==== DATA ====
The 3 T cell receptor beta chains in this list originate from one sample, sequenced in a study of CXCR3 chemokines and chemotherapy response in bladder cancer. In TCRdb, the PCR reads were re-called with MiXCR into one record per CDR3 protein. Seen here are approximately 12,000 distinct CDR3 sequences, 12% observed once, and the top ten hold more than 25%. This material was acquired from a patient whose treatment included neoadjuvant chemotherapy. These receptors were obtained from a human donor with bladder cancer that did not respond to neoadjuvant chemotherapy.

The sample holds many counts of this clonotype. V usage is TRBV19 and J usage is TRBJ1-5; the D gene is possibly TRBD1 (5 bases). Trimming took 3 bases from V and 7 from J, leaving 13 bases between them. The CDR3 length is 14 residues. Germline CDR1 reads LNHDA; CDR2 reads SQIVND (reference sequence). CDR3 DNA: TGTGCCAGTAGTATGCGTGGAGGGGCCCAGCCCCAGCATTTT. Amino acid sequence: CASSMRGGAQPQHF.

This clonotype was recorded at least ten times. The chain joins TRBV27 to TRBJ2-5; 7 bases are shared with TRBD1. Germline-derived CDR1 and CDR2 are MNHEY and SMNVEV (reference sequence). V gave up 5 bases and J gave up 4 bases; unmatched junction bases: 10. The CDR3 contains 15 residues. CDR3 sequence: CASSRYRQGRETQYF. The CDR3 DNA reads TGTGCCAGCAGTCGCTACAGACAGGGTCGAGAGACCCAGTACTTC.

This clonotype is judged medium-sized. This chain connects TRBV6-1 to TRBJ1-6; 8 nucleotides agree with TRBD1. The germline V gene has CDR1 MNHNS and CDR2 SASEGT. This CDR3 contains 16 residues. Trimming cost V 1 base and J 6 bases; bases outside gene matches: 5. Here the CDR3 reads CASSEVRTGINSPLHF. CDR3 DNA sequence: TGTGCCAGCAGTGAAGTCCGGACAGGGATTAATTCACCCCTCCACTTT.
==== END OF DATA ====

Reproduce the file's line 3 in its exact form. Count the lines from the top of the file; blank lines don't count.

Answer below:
This clonotype was recorded at least ten times. The chain joins TRBV27 to TRBJ2-5; 7 bases are shared with TRBD1. Germline-derived CDR1 and CDR2 are MNHEY and SMNVEV (reference sequence). V gave up 5 bases and J gave up 4 bases; unmatched junction bases: 10. The CDR3 contains 15 residues. CDR3 sequence: CASSRYRQGRETQYF. The CDR3 DNA reads TGTGCCAGCAGTCGCTACAGACAGGGTCGAGAGACCCAGTACTTC.